These Louis Garneau Mondo Evo shorts might not be cheap but they put in a high-level performance to justify their price tag.
One of the best features of these shorts is that they feel so supportive. Obviously, fit is going to vary from person to person but these are cut to be compressive and the various fabrics hold your muscles in place a little more firmly than usual. Whether compression clothing improves your performance is a whole debate in itself but I like the stable feel these provide. The 10-panel construction provides an excellent fit and all the seams are flat-lock stitched to avoid any pressure points.
The legs look pretty heavy duty and they are fairly abrasion-resistant (as shorts fabrics go) which gave me the impression that these would lack breathability, but the opposite is true. Dimples in most areas of the fabric let lots of cool air in and allow moisture to escape; no worries at all on that front even in hot summer weather.
There are no silicone grippers inside the bands around the bottom of the legs but there's no need for them; the hems stay in place fine without. The legs are a generous length, reaching down almost to the knees on me. They're narrower than most at the bottom though (17cm diameter on our large size), so you might want to try before you buy if you've got particularly chunky thighs.
Louis Garneau's 4Motion pad is a good'un, varying in depth from 3mm around the edges to 10mm underneath your sit bones. The back end is split so the two sides can move independently as you pedal and a 7mm channel down the middle relieves pressure there and helps with breathability.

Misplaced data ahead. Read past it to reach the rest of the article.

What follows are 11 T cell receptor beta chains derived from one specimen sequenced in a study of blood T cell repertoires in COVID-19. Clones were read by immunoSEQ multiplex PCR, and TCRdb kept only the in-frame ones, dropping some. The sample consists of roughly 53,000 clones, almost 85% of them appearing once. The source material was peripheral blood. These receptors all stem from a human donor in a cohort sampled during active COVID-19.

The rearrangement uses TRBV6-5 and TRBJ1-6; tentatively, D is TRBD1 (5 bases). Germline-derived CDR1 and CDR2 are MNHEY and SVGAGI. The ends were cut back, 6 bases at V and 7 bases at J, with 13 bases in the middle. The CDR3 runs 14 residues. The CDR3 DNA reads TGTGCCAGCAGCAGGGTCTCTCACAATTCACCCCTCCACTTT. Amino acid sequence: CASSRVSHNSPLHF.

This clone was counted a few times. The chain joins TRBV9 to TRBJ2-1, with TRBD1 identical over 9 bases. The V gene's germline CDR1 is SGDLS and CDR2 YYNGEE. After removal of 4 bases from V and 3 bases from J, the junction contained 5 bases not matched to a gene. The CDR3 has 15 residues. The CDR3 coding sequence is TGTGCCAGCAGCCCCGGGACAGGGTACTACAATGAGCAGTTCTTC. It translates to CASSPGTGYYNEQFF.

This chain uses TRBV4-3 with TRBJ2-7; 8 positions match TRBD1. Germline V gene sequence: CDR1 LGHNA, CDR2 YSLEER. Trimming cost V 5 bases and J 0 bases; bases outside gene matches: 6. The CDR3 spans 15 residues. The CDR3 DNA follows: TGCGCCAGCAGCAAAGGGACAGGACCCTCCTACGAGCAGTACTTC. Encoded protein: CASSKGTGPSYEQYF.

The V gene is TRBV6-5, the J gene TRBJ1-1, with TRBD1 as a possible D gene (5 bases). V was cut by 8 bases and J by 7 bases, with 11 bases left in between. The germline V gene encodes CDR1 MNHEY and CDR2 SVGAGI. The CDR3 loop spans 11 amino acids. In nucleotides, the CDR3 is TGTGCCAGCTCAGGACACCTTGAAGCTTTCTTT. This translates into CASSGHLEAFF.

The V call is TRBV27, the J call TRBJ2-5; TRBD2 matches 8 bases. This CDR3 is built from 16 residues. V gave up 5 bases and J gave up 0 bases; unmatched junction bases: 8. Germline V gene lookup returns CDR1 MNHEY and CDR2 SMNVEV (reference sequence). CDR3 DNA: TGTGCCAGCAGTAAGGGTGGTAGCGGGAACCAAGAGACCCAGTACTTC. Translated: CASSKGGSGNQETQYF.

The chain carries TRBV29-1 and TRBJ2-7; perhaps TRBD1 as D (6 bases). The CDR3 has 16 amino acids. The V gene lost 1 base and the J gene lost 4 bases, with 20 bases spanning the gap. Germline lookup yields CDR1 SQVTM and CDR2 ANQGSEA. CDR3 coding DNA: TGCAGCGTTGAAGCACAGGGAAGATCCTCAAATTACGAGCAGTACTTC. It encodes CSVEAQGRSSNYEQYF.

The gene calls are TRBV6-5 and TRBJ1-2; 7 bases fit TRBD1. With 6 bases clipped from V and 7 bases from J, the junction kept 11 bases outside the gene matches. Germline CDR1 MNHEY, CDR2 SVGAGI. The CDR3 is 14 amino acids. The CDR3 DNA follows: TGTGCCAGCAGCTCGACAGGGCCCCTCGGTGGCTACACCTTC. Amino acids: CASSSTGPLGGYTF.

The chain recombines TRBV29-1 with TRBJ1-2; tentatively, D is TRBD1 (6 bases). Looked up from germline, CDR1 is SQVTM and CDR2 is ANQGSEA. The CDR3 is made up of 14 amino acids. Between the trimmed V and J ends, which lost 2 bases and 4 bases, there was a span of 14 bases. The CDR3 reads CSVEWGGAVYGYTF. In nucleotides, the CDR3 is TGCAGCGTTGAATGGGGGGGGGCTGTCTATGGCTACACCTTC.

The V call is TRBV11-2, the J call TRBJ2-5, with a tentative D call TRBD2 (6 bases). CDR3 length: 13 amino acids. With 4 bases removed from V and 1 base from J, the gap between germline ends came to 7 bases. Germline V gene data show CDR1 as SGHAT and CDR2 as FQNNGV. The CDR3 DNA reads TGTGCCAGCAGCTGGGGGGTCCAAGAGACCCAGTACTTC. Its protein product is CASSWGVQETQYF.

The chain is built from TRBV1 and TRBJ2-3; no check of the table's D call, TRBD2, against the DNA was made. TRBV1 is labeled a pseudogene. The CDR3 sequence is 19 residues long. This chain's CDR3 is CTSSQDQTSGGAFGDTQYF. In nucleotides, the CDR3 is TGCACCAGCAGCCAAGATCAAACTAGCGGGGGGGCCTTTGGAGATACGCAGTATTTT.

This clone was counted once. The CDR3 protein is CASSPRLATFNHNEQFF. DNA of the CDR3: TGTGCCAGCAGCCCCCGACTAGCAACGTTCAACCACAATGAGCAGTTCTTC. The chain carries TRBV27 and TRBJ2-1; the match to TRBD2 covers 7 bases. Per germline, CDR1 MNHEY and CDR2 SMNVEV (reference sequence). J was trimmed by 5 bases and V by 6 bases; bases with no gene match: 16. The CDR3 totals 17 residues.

Speaking of breathability, the pad is perforated and you get four little vents towards the front – don't worry: the holes are though the pad, not through the shorts. It's difficult to say how much difference all this makes but I didn't experience any overheating in these shorts and the antibacterial surface layer certainly moves moisture well.
In terms of cushioning, the pad is really effective. It provides plenty of protection from bumps and vibration without being too bulky – you get the deep padding where you need it, not where you don't. There's no in-seam underneath the pad either, which helps a little. I've racked up plenty of high-mileage rides in these and have felt great throughout.
The bib uppers, like a small panel on the outside of each leg, are made from Carbon-X Mesh. The fabric offers pretty good ventilation– although it doesn't feel as breathable as some lighter weight meshes – and it has a water-repellent treatment and dries out fast if it does get damp.
There's a little pocket in the bib section too that'll take a phone or iPod. It sits high up though, just underneath your shoulder blades, so it's not very accessible once your jersey is over the top.
You get good night visibility courtesy of reflective print on the back of each leg and those white bands sections stand out in gloomy conditions too.
These are also available in a non-bib version at £109.99.
Well-made supportive shorts that are comfortable whether you're on mile one or 100.
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Make and model: Louis Garneau Mondo Evo bib shorts